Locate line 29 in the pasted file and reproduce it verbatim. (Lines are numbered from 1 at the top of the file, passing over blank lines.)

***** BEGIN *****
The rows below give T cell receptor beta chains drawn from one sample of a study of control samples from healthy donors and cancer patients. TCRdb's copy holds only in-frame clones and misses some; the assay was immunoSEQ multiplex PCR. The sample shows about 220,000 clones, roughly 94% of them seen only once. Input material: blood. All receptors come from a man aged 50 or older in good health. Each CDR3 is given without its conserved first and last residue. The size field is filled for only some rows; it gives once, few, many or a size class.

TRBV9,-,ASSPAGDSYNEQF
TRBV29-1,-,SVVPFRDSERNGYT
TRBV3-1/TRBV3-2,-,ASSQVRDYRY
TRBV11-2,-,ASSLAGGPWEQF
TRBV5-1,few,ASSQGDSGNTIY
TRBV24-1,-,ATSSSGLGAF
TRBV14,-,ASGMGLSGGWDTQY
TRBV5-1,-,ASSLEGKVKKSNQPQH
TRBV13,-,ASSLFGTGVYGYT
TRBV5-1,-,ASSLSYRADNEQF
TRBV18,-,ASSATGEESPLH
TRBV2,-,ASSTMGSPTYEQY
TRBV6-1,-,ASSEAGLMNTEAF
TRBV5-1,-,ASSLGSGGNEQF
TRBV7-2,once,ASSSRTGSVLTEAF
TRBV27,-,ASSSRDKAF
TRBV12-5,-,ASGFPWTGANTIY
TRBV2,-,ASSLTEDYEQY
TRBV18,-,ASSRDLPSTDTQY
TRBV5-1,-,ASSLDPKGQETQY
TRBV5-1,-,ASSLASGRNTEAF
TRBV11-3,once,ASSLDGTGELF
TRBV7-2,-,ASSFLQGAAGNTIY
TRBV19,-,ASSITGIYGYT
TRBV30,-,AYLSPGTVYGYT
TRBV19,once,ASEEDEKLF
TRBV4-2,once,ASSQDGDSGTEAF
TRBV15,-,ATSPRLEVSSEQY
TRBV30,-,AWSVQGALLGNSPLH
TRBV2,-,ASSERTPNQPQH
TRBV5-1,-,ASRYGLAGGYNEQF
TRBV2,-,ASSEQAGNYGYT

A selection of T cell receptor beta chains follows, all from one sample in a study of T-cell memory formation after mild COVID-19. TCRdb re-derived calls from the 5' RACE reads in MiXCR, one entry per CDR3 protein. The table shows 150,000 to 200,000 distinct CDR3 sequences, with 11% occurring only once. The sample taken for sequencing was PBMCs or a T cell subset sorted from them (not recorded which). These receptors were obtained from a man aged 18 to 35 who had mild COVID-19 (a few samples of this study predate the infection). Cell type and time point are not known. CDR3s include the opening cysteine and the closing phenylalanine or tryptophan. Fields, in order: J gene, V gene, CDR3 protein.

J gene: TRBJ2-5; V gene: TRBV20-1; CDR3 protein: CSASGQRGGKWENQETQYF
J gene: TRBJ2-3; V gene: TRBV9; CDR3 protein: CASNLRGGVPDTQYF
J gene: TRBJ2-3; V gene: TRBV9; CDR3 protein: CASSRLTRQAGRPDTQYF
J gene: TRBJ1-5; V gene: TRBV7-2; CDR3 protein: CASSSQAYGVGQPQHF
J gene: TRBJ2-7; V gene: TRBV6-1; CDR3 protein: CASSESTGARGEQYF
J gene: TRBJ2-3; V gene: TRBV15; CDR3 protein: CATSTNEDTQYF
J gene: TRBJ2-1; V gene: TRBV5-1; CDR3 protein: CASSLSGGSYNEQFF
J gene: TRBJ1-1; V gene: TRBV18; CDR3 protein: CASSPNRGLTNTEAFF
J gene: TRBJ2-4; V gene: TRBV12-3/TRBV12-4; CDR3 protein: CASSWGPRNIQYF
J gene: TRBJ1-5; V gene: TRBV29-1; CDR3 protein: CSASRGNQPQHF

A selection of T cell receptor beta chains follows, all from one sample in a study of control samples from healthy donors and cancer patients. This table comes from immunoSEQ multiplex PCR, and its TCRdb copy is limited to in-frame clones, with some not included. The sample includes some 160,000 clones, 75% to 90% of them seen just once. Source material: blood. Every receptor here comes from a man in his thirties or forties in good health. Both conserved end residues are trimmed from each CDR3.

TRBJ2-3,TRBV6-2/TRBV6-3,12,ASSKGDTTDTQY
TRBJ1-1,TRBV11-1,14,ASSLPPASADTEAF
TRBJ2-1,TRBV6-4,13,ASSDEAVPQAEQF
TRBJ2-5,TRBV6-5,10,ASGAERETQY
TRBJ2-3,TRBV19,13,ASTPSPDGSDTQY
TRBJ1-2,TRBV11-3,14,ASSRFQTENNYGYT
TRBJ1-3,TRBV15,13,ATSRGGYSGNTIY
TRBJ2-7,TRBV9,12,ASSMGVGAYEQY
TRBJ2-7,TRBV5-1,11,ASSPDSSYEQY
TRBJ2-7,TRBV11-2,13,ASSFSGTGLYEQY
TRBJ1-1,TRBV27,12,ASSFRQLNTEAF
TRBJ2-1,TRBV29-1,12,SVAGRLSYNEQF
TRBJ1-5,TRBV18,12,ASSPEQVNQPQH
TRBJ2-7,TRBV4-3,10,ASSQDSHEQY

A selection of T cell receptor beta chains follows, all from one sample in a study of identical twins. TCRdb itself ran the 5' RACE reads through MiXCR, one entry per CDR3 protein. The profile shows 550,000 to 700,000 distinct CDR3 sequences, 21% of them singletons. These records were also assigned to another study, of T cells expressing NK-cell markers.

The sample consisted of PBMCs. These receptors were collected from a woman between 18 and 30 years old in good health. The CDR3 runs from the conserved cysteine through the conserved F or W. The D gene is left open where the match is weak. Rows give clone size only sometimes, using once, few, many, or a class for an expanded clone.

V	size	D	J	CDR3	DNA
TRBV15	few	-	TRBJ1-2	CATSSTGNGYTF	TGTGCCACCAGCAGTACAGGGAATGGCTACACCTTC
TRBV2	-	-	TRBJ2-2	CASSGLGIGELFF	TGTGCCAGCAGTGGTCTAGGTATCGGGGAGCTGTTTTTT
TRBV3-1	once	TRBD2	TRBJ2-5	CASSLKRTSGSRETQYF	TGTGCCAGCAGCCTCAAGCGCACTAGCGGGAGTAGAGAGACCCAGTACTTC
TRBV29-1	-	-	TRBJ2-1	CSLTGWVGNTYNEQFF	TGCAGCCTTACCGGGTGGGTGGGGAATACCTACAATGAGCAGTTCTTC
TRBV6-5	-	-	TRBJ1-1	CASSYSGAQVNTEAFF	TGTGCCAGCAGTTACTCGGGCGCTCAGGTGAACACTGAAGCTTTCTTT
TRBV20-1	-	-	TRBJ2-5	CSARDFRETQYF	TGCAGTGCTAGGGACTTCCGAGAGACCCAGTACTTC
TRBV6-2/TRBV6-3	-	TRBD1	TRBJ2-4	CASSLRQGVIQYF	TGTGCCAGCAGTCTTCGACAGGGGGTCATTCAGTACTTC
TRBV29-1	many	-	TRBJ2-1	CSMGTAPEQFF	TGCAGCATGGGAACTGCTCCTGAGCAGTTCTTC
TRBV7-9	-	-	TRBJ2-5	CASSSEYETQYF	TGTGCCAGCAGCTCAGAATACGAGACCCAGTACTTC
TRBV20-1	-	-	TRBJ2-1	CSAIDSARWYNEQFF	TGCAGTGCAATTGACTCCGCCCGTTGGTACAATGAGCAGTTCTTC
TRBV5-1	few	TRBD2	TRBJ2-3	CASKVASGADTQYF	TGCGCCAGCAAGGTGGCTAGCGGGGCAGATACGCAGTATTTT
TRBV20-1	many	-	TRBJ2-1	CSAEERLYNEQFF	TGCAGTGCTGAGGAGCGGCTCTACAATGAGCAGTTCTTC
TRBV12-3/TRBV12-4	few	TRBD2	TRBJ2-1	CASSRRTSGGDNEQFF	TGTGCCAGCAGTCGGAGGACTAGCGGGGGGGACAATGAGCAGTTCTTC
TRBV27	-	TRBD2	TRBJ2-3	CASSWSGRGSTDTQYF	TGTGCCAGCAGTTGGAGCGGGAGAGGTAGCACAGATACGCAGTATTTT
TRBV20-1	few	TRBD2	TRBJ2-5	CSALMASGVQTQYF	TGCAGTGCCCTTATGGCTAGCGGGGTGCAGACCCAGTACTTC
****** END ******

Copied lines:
TRBV15,-,ATSPRLEVSSEQY